That said, the extra cost for the trial is deducted from the total amount of compensation you are awarded. If the award is significant, then it is worth it. However, there are no guaranteed outcomes with a jury trial. This means that you could end up with significantly more, significantly less or no compensation at all if the jury sides with the defendant.
What is a Personal Injury Lawsuit?
If negotiations fail and the insurance company does not agree to an acceptable offer, then you have the option to take the next step in the legal process. That step is to file a personal injury lawsuit.
It is worth mentioning that most injury cases do not go to trial. Sometimes just filing a lawsuit can be enough to get the insurance company to increase their offer. This is especially true if your attorney has a history of going to trial.
While your attorney can navigate the complicated legal process of a personal injury lawsuit, there are a couple of critical things you should know:
Better known as the statute of limitations, Pennsylvania injury victims have two years to file a personal injury lawsuit. If you miss that deadline, you will not be able to seek any compensation for your injuries.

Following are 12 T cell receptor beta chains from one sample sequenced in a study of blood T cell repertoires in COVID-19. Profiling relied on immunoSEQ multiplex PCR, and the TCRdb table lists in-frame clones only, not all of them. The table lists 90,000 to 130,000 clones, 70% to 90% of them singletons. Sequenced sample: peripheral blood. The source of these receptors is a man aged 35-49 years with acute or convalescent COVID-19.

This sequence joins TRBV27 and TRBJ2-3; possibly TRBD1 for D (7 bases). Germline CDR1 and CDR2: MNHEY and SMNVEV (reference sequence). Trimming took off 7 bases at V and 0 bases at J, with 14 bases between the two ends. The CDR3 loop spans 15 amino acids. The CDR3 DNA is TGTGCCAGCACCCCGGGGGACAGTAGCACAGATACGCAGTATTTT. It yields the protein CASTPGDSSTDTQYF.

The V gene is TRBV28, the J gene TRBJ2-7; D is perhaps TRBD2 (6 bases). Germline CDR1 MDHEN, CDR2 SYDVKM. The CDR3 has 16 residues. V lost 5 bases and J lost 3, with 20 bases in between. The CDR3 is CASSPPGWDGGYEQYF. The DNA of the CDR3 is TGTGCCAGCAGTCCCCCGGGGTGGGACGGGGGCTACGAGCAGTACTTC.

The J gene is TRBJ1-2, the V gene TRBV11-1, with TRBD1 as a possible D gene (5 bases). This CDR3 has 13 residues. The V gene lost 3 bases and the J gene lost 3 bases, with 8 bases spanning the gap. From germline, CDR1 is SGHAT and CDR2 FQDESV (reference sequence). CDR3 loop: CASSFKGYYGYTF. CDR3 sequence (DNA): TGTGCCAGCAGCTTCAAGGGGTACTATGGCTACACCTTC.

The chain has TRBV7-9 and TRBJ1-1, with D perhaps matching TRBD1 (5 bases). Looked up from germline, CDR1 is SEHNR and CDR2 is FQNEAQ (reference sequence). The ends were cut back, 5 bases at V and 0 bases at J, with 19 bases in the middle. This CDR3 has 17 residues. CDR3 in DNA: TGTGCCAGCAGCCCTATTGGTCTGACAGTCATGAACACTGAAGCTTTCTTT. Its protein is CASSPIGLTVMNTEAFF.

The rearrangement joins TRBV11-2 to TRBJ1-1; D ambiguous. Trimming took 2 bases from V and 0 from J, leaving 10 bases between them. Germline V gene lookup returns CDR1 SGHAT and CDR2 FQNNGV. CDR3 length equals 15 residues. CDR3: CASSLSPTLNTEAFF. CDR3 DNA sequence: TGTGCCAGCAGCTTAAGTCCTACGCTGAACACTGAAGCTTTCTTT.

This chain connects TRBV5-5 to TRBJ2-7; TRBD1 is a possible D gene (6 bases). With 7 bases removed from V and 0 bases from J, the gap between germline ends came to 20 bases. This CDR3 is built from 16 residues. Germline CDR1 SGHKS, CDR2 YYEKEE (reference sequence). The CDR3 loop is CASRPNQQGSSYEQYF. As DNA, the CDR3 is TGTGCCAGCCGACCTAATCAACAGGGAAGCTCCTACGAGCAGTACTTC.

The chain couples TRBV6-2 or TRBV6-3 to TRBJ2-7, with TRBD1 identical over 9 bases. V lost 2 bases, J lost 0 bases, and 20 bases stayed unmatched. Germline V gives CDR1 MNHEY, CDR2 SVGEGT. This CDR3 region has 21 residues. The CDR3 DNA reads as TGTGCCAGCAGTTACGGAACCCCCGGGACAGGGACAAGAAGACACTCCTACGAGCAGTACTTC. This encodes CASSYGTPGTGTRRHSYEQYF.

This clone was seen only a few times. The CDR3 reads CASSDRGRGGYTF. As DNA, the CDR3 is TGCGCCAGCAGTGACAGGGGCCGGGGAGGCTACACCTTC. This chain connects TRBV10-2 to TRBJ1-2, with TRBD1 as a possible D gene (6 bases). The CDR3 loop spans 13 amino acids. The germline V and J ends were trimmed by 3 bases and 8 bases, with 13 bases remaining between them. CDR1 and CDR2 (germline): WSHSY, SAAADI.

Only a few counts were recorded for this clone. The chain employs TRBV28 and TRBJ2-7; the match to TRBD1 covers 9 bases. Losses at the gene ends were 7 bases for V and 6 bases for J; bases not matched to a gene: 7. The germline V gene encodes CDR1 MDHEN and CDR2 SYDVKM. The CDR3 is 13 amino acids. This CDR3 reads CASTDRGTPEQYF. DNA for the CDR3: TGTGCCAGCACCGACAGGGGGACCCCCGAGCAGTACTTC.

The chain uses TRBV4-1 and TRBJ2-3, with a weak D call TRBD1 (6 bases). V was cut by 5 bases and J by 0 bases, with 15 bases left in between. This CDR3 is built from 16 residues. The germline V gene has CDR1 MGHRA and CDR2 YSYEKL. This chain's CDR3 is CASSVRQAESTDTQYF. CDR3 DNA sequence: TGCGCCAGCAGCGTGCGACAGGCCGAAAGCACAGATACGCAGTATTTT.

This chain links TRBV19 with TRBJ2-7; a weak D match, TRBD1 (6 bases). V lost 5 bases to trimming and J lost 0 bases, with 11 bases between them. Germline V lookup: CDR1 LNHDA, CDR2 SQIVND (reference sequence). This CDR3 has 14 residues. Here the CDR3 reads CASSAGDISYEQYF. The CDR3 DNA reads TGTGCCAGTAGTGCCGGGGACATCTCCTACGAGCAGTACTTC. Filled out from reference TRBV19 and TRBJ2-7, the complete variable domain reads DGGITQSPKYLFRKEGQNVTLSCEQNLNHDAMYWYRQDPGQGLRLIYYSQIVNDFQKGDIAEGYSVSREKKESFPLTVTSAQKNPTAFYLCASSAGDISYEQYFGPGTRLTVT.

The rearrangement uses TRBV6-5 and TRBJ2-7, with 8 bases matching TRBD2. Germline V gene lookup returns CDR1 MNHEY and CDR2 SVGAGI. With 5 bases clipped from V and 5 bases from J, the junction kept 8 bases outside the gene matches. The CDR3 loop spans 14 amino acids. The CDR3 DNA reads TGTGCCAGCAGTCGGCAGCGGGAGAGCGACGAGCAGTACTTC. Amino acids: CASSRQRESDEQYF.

Lawsuits Have Multiple Phases
There are multiple phases in a lawsuit, which is just one reason why this legal process can go on for months or even years.
For starters, once the attorney files the motion, each side will investigate the incident fully. This phase is called the discovery process, and it gives both sides an opportunity to gather evidence and other documentation, do witness interviews, take depositions and more.
Throughout the discovery stage, your attorney can continue the negotiation process. However, if there is still no agreement by the time the discovery phase concludes, the case will go to trial. This is the stage where both sides have an opportunity to present their side to the judge and jury.
When Should You File a Personal Injury Lawsuit?
If you hire an attorney, which we strongly recommend, he or she will recommend this step and handle it on your behalf. However, most personal injury claims settle before that point.
Call to Discuss Your Personal Injury With a Qualified Attorney at Our Firm Today
If you were injured due to the negligence of another individual or party, you may be eligible to recover compensation for your damages.
Most people are unsure whether they may have a case, but we can help determine your legal options at no cost or risk to you. Simply contact our law offices anytime, night or day, and request your free case review. If we validate your case and you choose to hire our firm, there are no upfront costs to pay.
Experience Matters. Call (717) 727-1403 today.